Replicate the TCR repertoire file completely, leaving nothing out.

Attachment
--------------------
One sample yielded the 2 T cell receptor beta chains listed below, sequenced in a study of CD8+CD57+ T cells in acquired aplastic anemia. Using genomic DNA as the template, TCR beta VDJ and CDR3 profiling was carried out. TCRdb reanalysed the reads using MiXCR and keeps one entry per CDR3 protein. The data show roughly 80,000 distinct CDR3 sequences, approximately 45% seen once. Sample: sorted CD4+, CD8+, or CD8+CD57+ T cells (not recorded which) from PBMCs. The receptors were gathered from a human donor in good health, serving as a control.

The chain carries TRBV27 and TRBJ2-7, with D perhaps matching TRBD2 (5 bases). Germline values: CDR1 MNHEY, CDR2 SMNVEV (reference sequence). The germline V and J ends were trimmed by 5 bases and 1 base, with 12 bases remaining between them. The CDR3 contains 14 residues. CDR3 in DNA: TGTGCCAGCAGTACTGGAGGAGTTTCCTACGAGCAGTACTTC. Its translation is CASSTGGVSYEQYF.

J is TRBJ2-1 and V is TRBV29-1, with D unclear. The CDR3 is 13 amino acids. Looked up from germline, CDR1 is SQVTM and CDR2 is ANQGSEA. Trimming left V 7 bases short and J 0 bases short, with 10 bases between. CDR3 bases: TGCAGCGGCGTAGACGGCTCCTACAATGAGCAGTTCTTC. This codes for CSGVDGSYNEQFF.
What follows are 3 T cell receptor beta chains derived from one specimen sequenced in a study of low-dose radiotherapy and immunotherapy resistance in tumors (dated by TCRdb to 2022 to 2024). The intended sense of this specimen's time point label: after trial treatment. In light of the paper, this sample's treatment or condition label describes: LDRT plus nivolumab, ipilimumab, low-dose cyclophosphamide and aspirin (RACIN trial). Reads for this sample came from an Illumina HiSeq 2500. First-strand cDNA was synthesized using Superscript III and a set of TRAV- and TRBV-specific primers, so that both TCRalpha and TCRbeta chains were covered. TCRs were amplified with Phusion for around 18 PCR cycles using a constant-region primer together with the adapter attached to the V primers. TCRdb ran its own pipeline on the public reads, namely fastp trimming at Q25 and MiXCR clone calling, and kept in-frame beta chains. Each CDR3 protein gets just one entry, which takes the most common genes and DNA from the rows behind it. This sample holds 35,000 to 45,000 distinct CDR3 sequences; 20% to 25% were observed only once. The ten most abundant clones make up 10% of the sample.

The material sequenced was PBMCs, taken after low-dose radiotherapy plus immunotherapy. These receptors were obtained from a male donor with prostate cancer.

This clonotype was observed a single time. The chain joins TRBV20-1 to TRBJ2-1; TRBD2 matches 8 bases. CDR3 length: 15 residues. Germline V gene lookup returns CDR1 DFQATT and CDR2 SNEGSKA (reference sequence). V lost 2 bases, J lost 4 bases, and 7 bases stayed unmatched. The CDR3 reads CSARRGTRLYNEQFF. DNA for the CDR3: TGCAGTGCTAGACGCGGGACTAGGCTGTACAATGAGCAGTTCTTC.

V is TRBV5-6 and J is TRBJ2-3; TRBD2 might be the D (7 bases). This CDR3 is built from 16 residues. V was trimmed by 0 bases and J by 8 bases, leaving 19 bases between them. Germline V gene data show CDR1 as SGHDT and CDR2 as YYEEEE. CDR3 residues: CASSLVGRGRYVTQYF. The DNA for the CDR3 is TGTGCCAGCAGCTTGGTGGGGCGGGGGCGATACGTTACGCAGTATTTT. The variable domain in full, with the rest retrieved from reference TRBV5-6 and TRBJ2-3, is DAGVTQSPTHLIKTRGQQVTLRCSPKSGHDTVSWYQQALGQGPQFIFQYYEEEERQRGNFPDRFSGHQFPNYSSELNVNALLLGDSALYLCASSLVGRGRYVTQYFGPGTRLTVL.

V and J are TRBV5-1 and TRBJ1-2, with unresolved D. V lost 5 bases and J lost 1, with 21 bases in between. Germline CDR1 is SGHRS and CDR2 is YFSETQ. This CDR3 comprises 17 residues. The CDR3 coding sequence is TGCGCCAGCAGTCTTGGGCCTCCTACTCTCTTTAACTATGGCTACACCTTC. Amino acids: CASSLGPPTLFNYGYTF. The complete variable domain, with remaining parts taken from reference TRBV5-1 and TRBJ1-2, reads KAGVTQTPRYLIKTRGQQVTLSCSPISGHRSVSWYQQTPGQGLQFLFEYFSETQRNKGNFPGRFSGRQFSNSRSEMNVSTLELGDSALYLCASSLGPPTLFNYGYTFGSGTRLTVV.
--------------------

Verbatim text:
One sample yielded the 2 T cell receptor beta chains listed below, sequenced in a study of CD8+CD57+ T cells in acquired aplastic anemia. Using genomic DNA as the template, TCR beta VDJ and CDR3 profiling was carried out. TCRdb reanalysed the reads using MiXCR and keeps one entry per CDR3 protein. The data show roughly 80,000 distinct CDR3 sequences, approximately 45% seen once. Sample: sorted CD4+, CD8+, or CD8+CD57+ T cells (not recorded which) from PBMCs. The receptors were gathered from a human donor in good health, serving as a control.

The chain carries TRBV27 and TRBJ2-7, with D perhaps matching TRBD2 (5 bases). Germline values: CDR1 MNHEY, CDR2 SMNVEV (reference sequence). The germline V and J ends were trimmed by 5 bases and 1 base, with 12 bases remaining between them. The CDR3 contains 14 residues. CDR3 in DNA: TGTGCCAGCAGTACTGGAGGAGTTTCCTACGAGCAGTACTTC. Its translation is CASSTGGVSYEQYF.

J is TRBJ2-1 and V is TRBV29-1, with D unclear. The CDR3 is 13 amino acids. Looked up from germline, CDR1 is SQVTM and CDR2 is ANQGSEA. Trimming left V 7 bases short and J 0 bases short, with 10 bases between. CDR3 bases: TGCAGCGGCGTAGACGGCTCCTACAATGAGCAGTTCTTC. This codes for CSGVDGSYNEQFF.
What follows are 3 T cell receptor beta chains derived from one specimen sequenced in a study of low-dose radiotherapy and immunotherapy resistance in tumors (dated by TCRdb to 2022 to 2024). The intended sense of this specimen's time point label: after trial treatment. In light of the paper, this sample's treatment or condition label describes: LDRT plus nivolumab, ipilimumab, low-dose cyclophosphamide and aspirin (RACIN trial). Reads for this sample came from an Illumina HiSeq 2500. First-strand cDNA was synthesized using Superscript III and a set of TRAV- and TRBV-specific primers, so that both TCRalpha and TCRbeta chains were covered. TCRs were amplified with Phusion for around 18 PCR cycles using a constant-region primer together with the adapter attached to the V primers. TCRdb ran its own pipeline on the public reads, namely fastp trimming at Q25 and MiXCR clone calling, and kept in-frame beta chains. Each CDR3 protein gets just one entry, which takes the most common genes and DNA from the rows behind it. This sample holds 35,000 to 45,000 distinct CDR3 sequences; 20% to 25% were observed only once. The ten most abundant clones make up 10% of the sample.

The material sequenced was PBMCs, taken after low-dose radiotherapy plus immunotherapy. These receptors were obtained from a male donor with prostate cancer.

This clonotype was observed a single time. The chain joins TRBV20-1 to TRBJ2-1; TRBD2 matches 8 bases. CDR3 length: 15 residues. Germline V gene lookup returns CDR1 DFQATT and CDR2 SNEGSKA (reference sequence). V lost 2 bases, J lost 4 bases, and 7 bases stayed unmatched. The CDR3 reads CSARRGTRLYNEQFF. DNA for the CDR3: TGCAGTGCTAGACGCGGGACTAGGCTGTACAATGAGCAGTTCTTC.

V is TRBV5-6 and J is TRBJ2-3; TRBD2 might be the D (7 bases). This CDR3 is built from 16 residues. V was trimmed by 0 bases and J by 8 bases, leaving 19 bases between them. Germline V gene data show CDR1 as SGHDT and CDR2 as YYEEEE. CDR3 residues: CASSLVGRGRYVTQYF. The DNA for the CDR3 is TGTGCCAGCAGCTTGGTGGGGCGGGGGCGATACGTTACGCAGTATTTT. The variable domain in full, with the rest retrieved from reference TRBV5-6 and TRBJ2-3, is DAGVTQSPTHLIKTRGQQVTLRCSPKSGHDTVSWYQQALGQGPQFIFQYYEEEERQRGNFPDRFSGHQFPNYSSELNVNALLLGDSALYLCASSLVGRGRYVTQYFGPGTRLTVL.

V and J are TRBV5-1 and TRBJ1-2, with unresolved D. V lost 5 bases and J lost 1, with 21 bases in between. Germline CDR1 is SGHRS and CDR2 is YFSETQ. This CDR3 comprises 17 residues. The CDR3 coding sequence is TGCGCCAGCAGTCTTGGGCCTCCTACTCTCTTTAACTATGGCTACACCTTC. Amino acids: CASSLGPPTLFNYGYTF. The complete variable domain, with remaining parts taken from reference TRBV5-1 and TRBJ1-2, reads KAGVTQTPRYLIKTRGQQVTLSCSPISGHRSVSWYQQTPGQGLQFLFEYFSETQRNKGNFPGRFSGRQFSNSRSEMNVSTLELGDSALYLCASSLGPPTLFNYGYTFGSGTRLTVV.